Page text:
A Year Of No Sugar: Post 47

The other day as we were driving home from school we somehow got on the subject of why our daughter Greta hasn’t written in her “No Sugar Project” journal lately. After a spate of great interest and productivity in the beginning, her writing book has been all but abandoned of late on her nightstand. I asked her: how come?

“Well, there’s nothing to write about,” she explained. “It’s like, it’s just normal now.”

There you have it folks. An eleven-year-old says not eating added sugar AT ALL with the exception of a once-per-month treat, can be normal. Let the record show that it took in the neighborhood of four months.

I know what you’re thinking- sure, anything can be normal if you do it long enough. You could wear balloon animal hats every night to dinner and after four months you wouldn’t even be hungry until a latex poodle was firmly situated across your brow.

That is true. However, I can identify with what Greta describes; after lots of flailing, I feel we’ve finally entered a groove of sorts now. We now know which products to buy at the supermarket and we head straight for them, do not pass go, do not collect two hundred dollars worth of sugar. We now know which special things we have to go further afield for and when we do, we stock up: Nature’s Market in Manchester is our connection for GoRaw ginger cookies and granola bars, and Applewood Farms organic sandwich meats. BJ’s Wholesale Club- which is a hike and a whole-morning venture- has freeze-dried fruit chips that are one of the few fruit snacks I have found not sweetened with fruit juice. These have been such a big hit with the kids that we dole them out like special treats. They also sell four pound boxes of a center-cut bacon that is the only commercial brand I’ve found without sweeteners. For something we use a lot of, such as tomato sauce or yellow mustard, after zeroing in brands that contain no sugar, we buy it in bulk and store excess on shelves in the pantry.

We’ve also been fortunate to be in a buying club of sorts- or rather to be buying buddies with- a nearby family who orders bulk organic produce every other week or so. Thus our refrigerator is regularly on the verge of exploding from the amount of broccoli heads and navel oranges I attempt to stuff into it. I can’t tell you how much of a difference this makes in my mind-set: knowing we have so much produce on-hand means I don’t think twice before popping a Fuji apple into everyone’s lunchbox or before carving up a few grapefruit for breakfast. I know it’ll be good, (reliably better than anything we can buy at the regular store) I know it’s organic, AND on top of everything else we’re paying bulk rates and saving money. If you see me and ask me about it- you won’t be able to shut me up about how awesome this is. You’ve been warned.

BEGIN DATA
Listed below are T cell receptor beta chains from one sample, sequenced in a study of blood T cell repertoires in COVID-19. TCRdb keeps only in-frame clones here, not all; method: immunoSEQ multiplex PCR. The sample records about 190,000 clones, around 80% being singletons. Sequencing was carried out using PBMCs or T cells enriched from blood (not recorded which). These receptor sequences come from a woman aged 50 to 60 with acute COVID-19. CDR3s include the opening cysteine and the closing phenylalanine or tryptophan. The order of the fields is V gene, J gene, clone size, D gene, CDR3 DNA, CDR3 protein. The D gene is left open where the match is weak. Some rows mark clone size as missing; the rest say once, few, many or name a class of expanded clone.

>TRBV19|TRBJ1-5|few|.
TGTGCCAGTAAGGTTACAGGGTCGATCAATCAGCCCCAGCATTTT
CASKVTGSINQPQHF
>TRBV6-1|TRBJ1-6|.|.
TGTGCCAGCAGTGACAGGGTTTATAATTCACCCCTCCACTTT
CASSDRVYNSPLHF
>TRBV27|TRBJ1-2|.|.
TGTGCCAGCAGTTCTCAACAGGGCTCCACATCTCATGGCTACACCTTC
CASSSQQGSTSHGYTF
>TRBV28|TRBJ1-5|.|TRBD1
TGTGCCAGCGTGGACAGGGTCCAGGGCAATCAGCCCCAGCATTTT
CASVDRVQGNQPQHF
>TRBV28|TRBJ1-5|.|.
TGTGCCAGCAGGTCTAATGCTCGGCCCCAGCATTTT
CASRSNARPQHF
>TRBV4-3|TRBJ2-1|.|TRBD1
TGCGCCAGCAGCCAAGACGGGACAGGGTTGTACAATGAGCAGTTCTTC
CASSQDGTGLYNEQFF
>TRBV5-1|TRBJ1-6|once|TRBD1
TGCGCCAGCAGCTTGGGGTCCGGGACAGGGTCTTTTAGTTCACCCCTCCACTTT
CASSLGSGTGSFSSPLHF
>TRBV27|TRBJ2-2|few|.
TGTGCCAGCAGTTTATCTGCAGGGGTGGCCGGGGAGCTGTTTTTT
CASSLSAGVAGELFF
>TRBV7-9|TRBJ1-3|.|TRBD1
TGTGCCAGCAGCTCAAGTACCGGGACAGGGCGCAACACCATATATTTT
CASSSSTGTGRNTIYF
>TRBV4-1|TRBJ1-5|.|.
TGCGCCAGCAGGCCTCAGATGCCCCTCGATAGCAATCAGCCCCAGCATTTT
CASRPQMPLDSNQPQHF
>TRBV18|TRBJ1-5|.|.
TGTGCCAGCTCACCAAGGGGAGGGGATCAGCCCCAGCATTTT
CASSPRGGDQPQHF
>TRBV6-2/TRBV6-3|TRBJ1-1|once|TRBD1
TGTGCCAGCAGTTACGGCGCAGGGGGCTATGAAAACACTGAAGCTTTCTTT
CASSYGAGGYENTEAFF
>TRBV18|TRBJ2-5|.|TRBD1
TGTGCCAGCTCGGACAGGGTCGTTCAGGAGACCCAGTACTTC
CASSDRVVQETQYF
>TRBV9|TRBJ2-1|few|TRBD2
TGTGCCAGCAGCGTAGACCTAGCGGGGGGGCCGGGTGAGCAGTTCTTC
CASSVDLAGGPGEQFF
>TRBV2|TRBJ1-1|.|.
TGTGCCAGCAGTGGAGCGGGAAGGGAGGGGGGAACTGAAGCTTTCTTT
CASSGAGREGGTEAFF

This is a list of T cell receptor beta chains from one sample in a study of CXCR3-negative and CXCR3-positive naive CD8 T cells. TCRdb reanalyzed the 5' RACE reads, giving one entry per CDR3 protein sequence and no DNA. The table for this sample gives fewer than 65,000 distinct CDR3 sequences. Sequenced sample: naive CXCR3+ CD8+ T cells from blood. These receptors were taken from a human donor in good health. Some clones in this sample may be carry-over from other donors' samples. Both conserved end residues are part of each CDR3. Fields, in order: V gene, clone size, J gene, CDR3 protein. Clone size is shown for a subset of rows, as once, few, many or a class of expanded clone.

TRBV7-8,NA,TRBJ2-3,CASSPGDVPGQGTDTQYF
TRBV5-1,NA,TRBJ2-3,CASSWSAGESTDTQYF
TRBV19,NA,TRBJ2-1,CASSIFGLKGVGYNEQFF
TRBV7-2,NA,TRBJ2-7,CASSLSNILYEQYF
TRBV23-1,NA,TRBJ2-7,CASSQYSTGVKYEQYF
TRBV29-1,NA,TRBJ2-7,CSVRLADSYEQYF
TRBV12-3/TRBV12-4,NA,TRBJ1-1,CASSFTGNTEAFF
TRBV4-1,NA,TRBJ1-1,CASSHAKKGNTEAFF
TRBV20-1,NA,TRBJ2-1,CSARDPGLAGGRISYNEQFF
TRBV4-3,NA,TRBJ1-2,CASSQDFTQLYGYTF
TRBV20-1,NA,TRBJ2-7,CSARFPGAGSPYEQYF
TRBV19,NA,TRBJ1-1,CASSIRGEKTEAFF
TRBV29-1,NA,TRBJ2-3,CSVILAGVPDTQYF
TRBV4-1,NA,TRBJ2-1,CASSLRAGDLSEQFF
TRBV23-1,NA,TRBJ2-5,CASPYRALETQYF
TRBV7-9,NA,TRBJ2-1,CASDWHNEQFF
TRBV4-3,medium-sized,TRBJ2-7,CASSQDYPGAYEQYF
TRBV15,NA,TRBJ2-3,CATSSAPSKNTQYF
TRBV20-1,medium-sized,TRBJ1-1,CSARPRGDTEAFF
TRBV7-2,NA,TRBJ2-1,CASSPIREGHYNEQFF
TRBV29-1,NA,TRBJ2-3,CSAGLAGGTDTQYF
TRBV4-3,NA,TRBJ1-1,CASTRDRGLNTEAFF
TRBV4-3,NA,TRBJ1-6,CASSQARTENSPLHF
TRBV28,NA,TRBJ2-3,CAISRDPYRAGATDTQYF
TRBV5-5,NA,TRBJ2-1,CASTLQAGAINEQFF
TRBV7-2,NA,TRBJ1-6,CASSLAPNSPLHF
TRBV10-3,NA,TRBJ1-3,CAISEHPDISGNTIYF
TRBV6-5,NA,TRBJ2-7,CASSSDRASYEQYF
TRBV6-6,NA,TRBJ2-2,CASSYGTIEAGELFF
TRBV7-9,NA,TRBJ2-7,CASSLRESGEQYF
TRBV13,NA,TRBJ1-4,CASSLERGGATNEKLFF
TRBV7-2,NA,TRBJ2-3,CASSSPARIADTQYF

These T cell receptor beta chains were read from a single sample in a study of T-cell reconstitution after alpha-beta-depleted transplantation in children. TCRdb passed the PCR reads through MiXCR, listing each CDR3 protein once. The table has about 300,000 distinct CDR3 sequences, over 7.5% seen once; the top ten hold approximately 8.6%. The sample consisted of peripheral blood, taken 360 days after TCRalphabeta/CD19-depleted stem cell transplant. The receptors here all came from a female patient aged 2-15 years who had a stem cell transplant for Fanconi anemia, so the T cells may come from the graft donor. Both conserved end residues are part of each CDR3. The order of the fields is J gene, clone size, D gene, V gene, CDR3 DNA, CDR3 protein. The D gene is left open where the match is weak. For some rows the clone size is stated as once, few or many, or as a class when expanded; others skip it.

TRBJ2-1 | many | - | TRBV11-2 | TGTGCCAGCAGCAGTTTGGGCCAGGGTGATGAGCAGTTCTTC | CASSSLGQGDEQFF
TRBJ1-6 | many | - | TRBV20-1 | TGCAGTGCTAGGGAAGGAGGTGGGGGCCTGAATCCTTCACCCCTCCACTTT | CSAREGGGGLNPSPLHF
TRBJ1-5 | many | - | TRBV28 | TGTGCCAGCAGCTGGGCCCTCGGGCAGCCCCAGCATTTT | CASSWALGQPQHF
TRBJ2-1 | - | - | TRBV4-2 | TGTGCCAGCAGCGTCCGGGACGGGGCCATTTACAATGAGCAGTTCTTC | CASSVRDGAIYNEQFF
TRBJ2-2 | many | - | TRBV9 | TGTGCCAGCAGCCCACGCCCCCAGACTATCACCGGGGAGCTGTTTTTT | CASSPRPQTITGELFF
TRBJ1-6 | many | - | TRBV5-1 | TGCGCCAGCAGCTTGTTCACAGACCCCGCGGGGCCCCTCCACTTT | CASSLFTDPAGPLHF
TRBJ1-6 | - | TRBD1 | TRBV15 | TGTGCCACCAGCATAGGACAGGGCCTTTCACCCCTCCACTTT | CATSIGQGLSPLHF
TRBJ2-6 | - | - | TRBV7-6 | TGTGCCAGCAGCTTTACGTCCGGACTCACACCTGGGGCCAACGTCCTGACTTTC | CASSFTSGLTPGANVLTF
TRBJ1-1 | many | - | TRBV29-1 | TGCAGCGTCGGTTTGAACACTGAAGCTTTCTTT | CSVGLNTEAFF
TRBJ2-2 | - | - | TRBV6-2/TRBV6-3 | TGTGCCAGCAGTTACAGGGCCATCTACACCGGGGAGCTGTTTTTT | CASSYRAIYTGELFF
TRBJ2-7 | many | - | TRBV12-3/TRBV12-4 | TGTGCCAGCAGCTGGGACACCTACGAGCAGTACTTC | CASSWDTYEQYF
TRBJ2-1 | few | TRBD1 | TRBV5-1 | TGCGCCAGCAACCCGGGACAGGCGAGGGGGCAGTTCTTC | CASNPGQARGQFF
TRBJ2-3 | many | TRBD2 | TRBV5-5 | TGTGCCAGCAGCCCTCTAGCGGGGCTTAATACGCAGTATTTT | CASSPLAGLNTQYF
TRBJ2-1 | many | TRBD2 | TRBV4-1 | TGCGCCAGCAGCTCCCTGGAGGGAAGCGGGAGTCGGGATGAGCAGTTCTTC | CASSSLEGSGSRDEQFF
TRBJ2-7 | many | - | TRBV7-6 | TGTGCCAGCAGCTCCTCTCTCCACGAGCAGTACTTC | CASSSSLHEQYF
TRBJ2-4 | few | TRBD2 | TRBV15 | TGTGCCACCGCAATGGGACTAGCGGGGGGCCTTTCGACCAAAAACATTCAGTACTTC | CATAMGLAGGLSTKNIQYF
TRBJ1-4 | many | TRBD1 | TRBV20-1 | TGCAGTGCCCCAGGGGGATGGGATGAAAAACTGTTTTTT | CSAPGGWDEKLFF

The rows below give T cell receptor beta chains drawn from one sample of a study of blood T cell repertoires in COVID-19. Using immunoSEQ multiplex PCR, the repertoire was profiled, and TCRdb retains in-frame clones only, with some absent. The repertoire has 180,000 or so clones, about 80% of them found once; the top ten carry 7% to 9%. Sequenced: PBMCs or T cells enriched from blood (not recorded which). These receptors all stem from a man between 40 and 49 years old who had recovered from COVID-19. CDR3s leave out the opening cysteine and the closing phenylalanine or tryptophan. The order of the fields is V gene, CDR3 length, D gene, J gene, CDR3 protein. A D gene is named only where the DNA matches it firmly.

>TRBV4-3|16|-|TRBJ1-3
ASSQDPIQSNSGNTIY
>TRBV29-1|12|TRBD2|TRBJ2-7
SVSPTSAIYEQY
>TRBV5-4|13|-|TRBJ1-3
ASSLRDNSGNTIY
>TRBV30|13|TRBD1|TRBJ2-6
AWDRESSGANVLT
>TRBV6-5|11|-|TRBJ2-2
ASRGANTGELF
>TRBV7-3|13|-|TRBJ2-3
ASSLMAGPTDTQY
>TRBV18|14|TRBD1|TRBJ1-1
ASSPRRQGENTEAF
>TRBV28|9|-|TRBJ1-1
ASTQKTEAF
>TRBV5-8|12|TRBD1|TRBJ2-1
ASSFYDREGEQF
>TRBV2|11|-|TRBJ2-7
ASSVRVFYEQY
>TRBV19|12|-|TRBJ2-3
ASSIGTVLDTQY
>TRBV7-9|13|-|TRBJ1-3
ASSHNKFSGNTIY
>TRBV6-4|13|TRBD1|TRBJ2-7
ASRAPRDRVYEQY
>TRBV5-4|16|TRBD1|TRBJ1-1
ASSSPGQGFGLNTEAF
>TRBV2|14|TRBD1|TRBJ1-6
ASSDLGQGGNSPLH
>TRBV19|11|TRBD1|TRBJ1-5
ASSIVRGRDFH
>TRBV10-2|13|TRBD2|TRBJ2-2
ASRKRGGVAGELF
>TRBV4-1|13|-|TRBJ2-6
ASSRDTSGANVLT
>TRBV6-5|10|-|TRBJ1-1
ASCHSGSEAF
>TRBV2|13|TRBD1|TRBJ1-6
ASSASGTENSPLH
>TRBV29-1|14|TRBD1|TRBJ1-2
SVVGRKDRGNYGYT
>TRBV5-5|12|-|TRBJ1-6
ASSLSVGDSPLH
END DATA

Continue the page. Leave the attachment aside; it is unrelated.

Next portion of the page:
(Of course, I’ve had to learn our family’s own pace when it comes to produce consumption. Exhibit A: the fifty-pound box of potatoes that seemed like such a good idea until they started aggressively trying to plant themselves in the linoleum of my kitchen floor.)

I’ve also learned to become a bread-hoarder of epic proportions. Bread is an especially tough one: even organic, health food store brands like Vermont Bread Company usually have cane sugar or honey in them. We’re lucky to have a wonderful baker in our community- hello Jed!- who produces fresh baguettes and Pain au Levain under the name “Rupert Rising Bread,” all with fewer ingredients than you can count on your hand- and no sugar. Problem solved, right?

The thing is, everyone knows Jed’s bread is that good, and consequently it sells out from the general store practically before he shows up with it a few times per week. Now, I know I should figure out which days those are, put it in my calendar, and show up mere moments after delivery time in order to secure my continued supply of fresh, local, staff-of-life. Unfortunately, I have about 247 other things to do first, including mailing my mother’s hand-knit Mother’s Day socks a week late (hi Mom!) and writing my blog in which I can complain about how I have no time to go buy bread. So instead, I buy it when I see it, which isn’t nearly often enough.